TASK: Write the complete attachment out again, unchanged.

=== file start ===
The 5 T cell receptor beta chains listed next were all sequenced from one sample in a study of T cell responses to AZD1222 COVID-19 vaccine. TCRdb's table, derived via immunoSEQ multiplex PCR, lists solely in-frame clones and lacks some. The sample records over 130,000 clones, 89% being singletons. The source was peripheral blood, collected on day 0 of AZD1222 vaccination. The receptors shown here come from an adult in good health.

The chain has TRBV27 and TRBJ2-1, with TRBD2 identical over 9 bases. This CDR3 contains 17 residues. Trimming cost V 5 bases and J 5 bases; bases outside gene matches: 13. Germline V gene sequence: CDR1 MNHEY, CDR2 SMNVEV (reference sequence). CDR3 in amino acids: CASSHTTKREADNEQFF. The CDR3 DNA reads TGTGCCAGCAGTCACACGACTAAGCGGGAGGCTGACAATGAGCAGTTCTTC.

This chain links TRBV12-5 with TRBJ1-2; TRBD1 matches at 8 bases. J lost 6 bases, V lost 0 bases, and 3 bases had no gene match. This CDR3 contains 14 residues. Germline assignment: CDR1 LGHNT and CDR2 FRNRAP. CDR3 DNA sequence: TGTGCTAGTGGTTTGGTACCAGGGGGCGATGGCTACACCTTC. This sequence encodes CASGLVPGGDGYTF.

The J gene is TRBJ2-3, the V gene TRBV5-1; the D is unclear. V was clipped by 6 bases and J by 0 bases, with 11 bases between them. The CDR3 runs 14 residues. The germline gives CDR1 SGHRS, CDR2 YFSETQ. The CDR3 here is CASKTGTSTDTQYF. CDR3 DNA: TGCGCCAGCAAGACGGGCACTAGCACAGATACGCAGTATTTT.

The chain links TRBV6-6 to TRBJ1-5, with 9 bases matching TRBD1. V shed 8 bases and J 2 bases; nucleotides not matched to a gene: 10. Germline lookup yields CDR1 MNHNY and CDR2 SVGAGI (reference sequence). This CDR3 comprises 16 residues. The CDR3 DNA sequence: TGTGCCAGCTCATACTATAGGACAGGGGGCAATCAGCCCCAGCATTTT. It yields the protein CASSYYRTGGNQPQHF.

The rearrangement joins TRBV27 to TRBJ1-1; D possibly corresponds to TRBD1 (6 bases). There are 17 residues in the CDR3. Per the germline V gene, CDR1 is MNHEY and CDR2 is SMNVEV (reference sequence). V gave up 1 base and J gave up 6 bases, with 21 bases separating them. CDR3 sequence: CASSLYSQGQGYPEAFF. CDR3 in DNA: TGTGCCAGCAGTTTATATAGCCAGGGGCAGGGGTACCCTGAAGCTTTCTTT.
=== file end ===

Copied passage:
The 5 T cell receptor beta chains listed next were all sequenced from one sample in a study of T cell responses to AZD1222 COVID-19 vaccine. TCRdb's table, derived via immunoSEQ multiplex PCR, lists solely in-frame clones and lacks some. The sample records over 130,000 clones, 89% being singletons. The source was peripheral blood, collected on day 0 of AZD1222 vaccination. The receptors shown here come from an adult in good health.

The chain has TRBV27 and TRBJ2-1, with TRBD2 identical over 9 bases. This CDR3 contains 17 residues. Trimming cost V 5 bases and J 5 bases; bases outside gene matches: 13. Germline V gene sequence: CDR1 MNHEY, CDR2 SMNVEV (reference sequence). CDR3 in amino acids: CASSHTTKREADNEQFF. The CDR3 DNA reads TGTGCCAGCAGTCACACGACTAAGCGGGAGGCTGACAATGAGCAGTTCTTC.

This chain links TRBV12-5 with TRBJ1-2; TRBD1 matches at 8 bases. J lost 6 bases, V lost 0 bases, and 3 bases had no gene match. This CDR3 contains 14 residues. Germline assignment: CDR1 LGHNT and CDR2 FRNRAP. CDR3 DNA sequence: TGTGCTAGTGGTTTGGTACCAGGGGGCGATGGCTACACCTTC. This sequence encodes CASGLVPGGDGYTF.

The J gene is TRBJ2-3, the V gene TRBV5-1; the D is unclear. V was clipped by 6 bases and J by 0 bases, with 11 bases between them. The CDR3 runs 14 residues. The germline gives CDR1 SGHRS, CDR2 YFSETQ. The CDR3 here is CASKTGTSTDTQYF. CDR3 DNA: TGCGCCAGCAAGACGGGCACTAGCACAGATACGCAGTATTTT.

The chain links TRBV6-6 to TRBJ1-5, with 9 bases matching TRBD1. V shed 8 bases and J 2 bases; nucleotides not matched to a gene: 10. Germline lookup yields CDR1 MNHNY and CDR2 SVGAGI (reference sequence). This CDR3 comprises 16 residues. The CDR3 DNA sequence: TGTGCCAGCTCATACTATAGGACAGGGGGCAATCAGCCCCAGCATTTT. It yields the protein CASSYYRTGGNQPQHF.

The rearrangement joins TRBV27 to TRBJ1-1; D possibly corresponds to TRBD1 (6 bases). There are 17 residues in the CDR3. Per the germline V gene, CDR1 is MNHEY and CDR2 is SMNVEV (reference sequence). V gave up 1 base and J gave up 6 bases, with 21 bases separating them. CDR3 sequence: CASSLYSQGQGYPEAFF. CDR3 in DNA: TGTGCCAGCAGTTTATATAGCCAGGGGCAGGGGTACCCTGAAGCTTTCTTT.